The flail mower differs considerably from sickle mowers and rotary mowers in some points.
A comparison between the mowing systems illustrates the differences.
Here the example of the AS 1040 YAK 4WD flail mower compared to the AS 940 Sherpa 4WD sickle mower.
Higher mowing speed:
- A large inlet opening on the mower deck allows high grass and undergrowth to reach the flail mower quickly
- The horizontally rotating flails shred the crop quickly and evenly
- The shredded cuttings fall back onto the sward from above directly behind the mower deck. It does not have to be ejected against the resistance of side or rear deflectors
- The generously dimensioned ejection opening is equipped with safety stone throw guard.
All sickle mowers have a disadvantage due to their construction, which is particularly noticeable when mowing high vegetation. The higher and finer the grass, the less clean the cutting edges of each mowed strip can become. This is due to the fact that long grass is pressed down almost horizontally by the mowing deck and thus offers less resistance to the cutting blade. In order to still achieve a visually good cutting pattern, the driver must compensate for this by overlapping mowing.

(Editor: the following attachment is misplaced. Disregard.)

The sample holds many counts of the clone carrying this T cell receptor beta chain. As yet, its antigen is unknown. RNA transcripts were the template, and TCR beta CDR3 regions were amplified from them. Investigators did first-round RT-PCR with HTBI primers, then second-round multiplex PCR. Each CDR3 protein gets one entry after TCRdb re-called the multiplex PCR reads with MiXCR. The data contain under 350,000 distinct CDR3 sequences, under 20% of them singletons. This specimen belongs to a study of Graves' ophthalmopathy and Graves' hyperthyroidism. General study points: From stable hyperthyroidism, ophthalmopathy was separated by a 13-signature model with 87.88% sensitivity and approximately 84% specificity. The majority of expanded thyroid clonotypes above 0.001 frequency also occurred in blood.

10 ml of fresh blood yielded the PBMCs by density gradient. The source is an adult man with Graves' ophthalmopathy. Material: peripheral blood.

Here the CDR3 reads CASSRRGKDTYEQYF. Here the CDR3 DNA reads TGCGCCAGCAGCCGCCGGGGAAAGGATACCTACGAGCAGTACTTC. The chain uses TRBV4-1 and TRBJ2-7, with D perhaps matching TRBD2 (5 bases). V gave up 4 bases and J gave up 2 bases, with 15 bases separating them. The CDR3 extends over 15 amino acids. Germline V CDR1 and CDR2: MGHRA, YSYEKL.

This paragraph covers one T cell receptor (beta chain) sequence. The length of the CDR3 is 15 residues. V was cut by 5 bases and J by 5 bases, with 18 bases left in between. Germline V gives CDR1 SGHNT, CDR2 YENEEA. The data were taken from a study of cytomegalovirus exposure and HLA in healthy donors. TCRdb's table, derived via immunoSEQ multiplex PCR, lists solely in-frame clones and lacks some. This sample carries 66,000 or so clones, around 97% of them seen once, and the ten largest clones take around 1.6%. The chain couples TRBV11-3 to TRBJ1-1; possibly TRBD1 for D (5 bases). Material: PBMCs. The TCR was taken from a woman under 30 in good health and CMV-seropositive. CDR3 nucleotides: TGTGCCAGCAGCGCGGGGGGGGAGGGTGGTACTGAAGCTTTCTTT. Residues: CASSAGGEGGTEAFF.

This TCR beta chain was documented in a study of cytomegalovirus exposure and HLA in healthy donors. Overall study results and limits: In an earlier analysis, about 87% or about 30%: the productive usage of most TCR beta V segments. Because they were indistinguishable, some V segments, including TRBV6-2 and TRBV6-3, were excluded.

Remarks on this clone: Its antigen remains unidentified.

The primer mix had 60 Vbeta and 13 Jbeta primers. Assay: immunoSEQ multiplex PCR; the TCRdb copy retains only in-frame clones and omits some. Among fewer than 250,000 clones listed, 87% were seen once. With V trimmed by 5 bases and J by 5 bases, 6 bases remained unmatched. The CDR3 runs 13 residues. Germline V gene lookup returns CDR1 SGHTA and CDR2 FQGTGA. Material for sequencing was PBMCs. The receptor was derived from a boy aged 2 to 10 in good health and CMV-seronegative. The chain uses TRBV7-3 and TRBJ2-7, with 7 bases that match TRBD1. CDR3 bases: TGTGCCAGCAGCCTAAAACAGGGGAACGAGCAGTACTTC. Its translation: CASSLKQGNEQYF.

The flail mower on the other hand, with its many horizontally mounted flails, cuts the grass at a more acute angle. The mowing pattern is therefore even over the full cutting width, even at the cutting edges. It can be mowed much more precisely with less overlapping.
Example: sickle mower in high grass, 90 cm cutting width:
25 cm of 90 cm are lost through overlapping mowing = 28 % effective mowing width loss.
Higher mowing speed plus less doubling results in up to 30 % higher area output.
Example flail mower in high grass, 100 cm cutting width: 10 cm of 100 cm are lost through overlapping mowing = only 10 % effective mowing width loss